The King Fanless Intel Core i5 6x 2.5GbE CWWK System Performance
As with all of these reviews, we wanted to look at performance quickly. We installed Ubuntu to validate Linux worked but also to provide some performance comparison with other offerings. We also had Windows 11 Pro installed for some of the storage testing.
The included Fanxiang S500PRO 512GB NVMe SSD was a PCIe Gen3 unit but it performed fairly decently. We used the included SSD as our Windows 11 Pro SSD, then added a second SSD, a cheap WD Blue 1TB drive (affiliate link) to run other OSes. We generally advise using lower-power drives here and sacrificing performance for fanless systems.
Still, the big feature we wanted to look at is the Intel Core i5-1235U to see how it performs.
Python Linux 4.4.2 Kernel Compile Benchmark
This is one of the most requested benchmarks for STH over the past few years. The task was simple, we have a standard configuration file, the Linux 4.4.2 kernel from kernel.org, and make the standard auto-generated configuration utilizing every thread in the system. We are expressing results in terms of compiles per hour to make the results easier to read:
The first thing we noticed was the massive jump between this Intel Core i5-1235U and the Intel Core i5-8365U. Performance-wise, the mix of P-cores and E-cores is outpacing not just the older 15W parts, but also Project TinyMiniMicro 35W TDP parts.
7-zip Compression Performance
7-zip is a widely used compression/ decompression program that works cross-platform. We started using the program during our early days with Windows testing. It is now part of Linux-Bench.
OpenSSL is widely used to secure communications between servers. This is an important protocol in many server stacks. We first look at our sign tests:
Here are the verify results:
Having the Alder Lake generation P-cores and E-cores is really nice. These systems are not overly well-tuned for performance, but we are getting good results out of the box.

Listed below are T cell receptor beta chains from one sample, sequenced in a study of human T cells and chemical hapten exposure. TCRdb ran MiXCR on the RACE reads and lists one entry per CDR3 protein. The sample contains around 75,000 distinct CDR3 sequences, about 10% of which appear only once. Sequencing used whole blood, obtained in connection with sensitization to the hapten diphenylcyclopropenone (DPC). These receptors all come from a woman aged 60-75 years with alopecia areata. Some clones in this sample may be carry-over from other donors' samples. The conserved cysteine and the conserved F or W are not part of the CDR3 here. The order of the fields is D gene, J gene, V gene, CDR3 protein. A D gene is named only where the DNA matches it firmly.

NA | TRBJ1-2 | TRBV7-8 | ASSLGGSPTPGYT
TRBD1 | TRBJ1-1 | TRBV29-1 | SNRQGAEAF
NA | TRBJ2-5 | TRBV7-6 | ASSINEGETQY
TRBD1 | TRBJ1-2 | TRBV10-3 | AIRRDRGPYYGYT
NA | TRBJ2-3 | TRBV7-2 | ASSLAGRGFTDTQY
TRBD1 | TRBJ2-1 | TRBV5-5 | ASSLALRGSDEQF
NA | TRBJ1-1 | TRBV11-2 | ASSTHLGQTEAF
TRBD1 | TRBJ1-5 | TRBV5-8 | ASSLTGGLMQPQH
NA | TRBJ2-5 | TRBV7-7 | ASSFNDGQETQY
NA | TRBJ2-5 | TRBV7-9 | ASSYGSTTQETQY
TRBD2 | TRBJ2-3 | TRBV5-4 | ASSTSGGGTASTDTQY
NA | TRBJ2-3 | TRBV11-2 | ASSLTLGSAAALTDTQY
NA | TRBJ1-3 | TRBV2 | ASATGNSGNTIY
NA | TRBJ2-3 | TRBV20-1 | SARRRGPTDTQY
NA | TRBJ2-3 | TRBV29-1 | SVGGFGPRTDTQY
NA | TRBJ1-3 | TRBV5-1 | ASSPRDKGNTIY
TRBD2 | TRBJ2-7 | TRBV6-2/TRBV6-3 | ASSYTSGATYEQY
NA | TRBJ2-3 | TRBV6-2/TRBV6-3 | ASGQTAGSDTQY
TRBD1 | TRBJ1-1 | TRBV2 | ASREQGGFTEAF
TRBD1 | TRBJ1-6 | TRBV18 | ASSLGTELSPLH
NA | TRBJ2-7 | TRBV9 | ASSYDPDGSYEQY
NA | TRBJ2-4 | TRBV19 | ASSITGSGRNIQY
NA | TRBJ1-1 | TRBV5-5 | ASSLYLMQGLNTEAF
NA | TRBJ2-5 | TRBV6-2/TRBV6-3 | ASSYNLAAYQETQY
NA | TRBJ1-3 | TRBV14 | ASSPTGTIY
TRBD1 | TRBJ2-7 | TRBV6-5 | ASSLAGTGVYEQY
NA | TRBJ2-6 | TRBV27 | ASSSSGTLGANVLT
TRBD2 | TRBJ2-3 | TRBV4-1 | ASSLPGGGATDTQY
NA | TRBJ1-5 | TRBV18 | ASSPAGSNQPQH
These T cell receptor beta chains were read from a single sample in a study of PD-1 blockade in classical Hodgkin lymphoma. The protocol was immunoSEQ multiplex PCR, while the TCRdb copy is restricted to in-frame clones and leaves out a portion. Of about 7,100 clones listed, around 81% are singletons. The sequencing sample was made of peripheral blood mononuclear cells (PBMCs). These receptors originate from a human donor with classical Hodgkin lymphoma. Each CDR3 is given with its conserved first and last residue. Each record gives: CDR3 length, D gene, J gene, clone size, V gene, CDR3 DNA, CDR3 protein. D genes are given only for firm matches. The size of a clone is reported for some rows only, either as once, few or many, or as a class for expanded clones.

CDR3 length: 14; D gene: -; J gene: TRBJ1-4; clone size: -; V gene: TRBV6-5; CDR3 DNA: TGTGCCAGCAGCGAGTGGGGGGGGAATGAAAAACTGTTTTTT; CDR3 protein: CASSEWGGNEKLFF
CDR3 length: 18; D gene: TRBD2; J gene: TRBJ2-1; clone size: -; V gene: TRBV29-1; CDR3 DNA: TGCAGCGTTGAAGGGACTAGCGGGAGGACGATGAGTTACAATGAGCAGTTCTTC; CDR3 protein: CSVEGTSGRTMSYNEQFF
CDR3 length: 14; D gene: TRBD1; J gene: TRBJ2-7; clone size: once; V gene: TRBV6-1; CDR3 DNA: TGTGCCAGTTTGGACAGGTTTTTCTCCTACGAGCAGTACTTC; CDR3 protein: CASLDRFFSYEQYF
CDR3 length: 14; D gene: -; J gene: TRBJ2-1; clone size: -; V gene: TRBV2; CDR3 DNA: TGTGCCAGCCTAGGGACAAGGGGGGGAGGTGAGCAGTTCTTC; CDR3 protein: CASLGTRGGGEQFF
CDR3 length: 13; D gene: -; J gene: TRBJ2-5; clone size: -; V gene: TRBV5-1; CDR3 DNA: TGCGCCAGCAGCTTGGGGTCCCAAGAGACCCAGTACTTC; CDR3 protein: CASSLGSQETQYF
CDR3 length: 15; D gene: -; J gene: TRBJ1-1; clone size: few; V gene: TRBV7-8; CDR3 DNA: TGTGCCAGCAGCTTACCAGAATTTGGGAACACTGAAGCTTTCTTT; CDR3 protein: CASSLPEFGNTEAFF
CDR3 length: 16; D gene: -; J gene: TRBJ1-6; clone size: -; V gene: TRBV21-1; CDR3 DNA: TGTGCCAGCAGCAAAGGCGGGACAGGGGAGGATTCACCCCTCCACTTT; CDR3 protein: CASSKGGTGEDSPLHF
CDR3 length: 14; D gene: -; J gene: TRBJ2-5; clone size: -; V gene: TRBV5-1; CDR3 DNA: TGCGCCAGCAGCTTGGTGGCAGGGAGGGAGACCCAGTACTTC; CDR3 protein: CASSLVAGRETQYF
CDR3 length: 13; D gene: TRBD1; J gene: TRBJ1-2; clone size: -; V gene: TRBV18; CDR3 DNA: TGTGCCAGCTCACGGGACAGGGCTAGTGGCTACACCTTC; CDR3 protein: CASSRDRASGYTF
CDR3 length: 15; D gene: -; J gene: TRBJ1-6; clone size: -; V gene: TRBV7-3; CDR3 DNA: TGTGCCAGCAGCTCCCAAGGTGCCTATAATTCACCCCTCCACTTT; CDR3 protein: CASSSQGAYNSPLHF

Geekbench 6 Results
Just to put a bit of a finer point on this one, we wanted to take a look at the Geekbench 6 results.
Here is a quick look at this unit, versus the Lenovo ThinkCentre M80q Tiny Gen 3 that we just reviewed.
One can see we have similar single-thread performance, but around half the multi-thread performance of the 35W TDP Intel Core i5-12500T.
Compared to some of the other firewalls with the N5105 and N6005, we are going to use the N6005-based iKoolCore R1 for our comparison:
Here we can see a 3-4x performance jump over an actively cooled N6005. Of course, the iKoolCore R1 is much smaller, and that is the point, but we are comparing it to a higher-power and fanless node.
The N6005 is generally plenty for 2.5GbE firewalls/ routers running pfSense or OPNsense. At the same time, there are many power users that simply want more performance because they have more firewall rules or services running. This is the kind of machine that has a lot of extra performance just because of the P-core and E-core architecture. It also has the newer Intel Xe GPU solution for those who are looking for desktops or even just Quick Sync video transcoding.
Just using the Core i5, with the upgraded Intel graphics was a much better experience. The N5105/ N6005 desktop experience is “OK” but it can be frustratingly slow. On the Intel Core i5-1235U, it feels fairly close to a Project TinyMiniMicro 35W PC. That is the awesome part about having P-cores that were fairly consistently hitting 4GHz turbo speeds in short bursts. A 4GHz turbo Alder Lake P-core burst is very good.
Next, let us talk about power consumption and noise.